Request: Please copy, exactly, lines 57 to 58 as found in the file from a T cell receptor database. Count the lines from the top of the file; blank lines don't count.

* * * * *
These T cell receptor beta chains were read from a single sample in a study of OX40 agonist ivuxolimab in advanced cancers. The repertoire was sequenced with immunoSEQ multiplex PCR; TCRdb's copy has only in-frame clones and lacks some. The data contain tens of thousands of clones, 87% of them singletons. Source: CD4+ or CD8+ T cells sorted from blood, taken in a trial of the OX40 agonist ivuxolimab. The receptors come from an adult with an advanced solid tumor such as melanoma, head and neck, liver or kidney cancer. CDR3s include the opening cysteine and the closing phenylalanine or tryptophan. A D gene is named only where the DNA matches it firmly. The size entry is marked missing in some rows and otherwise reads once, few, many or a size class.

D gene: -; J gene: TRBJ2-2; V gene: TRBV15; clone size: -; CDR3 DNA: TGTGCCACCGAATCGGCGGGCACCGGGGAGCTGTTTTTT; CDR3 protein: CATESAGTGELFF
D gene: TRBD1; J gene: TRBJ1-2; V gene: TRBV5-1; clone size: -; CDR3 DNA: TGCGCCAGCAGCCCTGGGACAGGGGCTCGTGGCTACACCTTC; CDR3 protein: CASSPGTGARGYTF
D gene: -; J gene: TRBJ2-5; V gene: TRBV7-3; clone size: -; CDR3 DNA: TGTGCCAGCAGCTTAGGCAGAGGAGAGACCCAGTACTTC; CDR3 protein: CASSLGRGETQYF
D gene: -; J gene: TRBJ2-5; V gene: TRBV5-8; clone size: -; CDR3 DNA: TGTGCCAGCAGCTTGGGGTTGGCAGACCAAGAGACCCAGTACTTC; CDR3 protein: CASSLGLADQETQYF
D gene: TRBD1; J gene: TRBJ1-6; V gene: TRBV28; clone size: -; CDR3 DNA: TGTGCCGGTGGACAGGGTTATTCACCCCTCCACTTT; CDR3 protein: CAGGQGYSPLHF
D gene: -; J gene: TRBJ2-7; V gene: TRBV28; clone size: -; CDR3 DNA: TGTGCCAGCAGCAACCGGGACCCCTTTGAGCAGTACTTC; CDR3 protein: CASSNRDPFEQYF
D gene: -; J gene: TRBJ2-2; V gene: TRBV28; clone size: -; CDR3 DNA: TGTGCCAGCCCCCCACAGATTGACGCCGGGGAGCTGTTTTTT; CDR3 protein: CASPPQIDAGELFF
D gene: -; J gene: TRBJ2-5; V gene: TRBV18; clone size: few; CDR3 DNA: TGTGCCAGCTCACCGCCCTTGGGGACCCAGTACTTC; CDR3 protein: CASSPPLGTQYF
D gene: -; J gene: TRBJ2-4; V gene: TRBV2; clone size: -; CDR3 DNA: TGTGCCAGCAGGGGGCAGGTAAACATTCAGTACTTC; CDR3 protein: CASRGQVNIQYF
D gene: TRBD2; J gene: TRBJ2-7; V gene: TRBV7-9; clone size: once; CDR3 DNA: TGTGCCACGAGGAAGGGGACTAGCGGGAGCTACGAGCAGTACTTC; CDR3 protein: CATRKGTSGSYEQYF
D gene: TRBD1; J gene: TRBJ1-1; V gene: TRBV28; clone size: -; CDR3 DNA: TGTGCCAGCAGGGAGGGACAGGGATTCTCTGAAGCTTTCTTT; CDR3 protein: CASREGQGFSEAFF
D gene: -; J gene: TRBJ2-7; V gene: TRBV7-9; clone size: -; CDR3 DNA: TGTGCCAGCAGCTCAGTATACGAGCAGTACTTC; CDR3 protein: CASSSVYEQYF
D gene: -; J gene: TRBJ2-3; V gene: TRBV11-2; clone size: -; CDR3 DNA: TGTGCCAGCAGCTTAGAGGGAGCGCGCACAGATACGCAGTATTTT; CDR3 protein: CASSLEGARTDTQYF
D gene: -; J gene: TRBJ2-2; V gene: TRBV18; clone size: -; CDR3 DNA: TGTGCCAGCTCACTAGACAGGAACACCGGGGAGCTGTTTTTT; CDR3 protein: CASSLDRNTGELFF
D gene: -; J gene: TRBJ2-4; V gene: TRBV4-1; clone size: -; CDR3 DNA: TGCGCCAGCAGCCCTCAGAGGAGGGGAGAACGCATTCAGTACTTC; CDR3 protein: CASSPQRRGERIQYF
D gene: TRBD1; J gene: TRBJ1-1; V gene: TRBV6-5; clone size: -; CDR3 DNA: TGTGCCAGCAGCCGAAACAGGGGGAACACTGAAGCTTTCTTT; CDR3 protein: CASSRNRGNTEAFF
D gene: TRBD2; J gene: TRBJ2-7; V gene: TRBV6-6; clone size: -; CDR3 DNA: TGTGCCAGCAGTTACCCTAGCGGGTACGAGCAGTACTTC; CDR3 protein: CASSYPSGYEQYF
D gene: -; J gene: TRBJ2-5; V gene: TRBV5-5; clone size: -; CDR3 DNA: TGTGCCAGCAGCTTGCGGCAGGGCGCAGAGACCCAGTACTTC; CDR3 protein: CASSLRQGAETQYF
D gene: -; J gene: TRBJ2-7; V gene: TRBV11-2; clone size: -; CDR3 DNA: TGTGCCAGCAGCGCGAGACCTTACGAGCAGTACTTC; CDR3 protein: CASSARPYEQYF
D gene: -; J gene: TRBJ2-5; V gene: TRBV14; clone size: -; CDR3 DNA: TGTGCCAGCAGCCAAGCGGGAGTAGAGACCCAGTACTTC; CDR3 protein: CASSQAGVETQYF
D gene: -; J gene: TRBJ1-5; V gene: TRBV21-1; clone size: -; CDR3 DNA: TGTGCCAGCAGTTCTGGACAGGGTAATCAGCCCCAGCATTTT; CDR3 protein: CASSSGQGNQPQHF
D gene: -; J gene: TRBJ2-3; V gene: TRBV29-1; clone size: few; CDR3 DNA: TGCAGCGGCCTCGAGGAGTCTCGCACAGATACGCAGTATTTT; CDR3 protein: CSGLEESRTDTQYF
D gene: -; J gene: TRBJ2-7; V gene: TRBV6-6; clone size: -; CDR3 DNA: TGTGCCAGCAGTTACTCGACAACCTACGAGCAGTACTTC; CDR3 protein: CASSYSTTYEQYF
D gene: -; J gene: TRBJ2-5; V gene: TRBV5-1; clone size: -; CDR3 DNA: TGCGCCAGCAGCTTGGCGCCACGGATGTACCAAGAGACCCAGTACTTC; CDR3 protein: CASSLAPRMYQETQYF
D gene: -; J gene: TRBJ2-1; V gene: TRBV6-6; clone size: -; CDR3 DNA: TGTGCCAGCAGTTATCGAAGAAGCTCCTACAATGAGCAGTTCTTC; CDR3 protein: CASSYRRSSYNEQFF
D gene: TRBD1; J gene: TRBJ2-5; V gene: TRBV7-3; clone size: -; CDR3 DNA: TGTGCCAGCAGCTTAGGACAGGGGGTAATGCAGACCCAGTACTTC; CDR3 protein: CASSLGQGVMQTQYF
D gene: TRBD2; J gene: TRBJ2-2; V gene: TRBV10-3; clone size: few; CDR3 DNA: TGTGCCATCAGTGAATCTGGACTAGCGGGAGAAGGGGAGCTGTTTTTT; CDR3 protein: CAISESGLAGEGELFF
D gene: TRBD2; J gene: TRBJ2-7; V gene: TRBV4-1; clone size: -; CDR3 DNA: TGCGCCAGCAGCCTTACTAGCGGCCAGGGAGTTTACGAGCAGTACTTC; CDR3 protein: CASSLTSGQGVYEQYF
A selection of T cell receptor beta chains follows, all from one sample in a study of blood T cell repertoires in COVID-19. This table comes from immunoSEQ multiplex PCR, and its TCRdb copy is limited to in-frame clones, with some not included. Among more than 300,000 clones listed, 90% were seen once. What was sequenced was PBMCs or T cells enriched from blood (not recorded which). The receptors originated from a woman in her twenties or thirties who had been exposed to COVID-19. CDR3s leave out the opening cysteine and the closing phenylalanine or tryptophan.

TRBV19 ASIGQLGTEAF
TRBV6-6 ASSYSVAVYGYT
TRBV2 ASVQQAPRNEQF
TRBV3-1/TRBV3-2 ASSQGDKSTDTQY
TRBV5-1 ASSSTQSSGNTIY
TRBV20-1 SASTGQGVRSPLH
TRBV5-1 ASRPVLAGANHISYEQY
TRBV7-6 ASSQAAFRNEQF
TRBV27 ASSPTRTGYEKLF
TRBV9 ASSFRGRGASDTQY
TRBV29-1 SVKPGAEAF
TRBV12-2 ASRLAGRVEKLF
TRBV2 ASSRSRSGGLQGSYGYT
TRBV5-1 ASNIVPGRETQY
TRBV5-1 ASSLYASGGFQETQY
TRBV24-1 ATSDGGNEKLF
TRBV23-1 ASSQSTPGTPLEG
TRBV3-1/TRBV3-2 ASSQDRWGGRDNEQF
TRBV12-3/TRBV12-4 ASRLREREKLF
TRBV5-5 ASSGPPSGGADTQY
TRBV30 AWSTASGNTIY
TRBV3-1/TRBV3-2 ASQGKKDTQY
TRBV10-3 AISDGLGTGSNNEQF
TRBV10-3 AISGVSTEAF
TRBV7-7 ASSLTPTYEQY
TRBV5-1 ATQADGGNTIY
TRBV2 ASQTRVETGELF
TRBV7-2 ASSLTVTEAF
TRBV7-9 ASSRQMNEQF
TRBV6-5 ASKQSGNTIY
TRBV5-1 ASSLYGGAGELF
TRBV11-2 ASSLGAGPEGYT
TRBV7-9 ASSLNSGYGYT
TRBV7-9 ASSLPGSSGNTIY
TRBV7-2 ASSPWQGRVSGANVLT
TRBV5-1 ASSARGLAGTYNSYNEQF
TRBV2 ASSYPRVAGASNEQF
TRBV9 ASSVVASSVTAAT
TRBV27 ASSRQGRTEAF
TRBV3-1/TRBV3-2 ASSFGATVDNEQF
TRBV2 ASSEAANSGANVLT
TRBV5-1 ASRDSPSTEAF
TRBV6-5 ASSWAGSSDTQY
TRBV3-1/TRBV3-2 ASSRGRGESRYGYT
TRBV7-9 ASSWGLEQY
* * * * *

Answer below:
TRBV2 ASQTRVETGELF
TRBV7-2 ASSLTVTEAF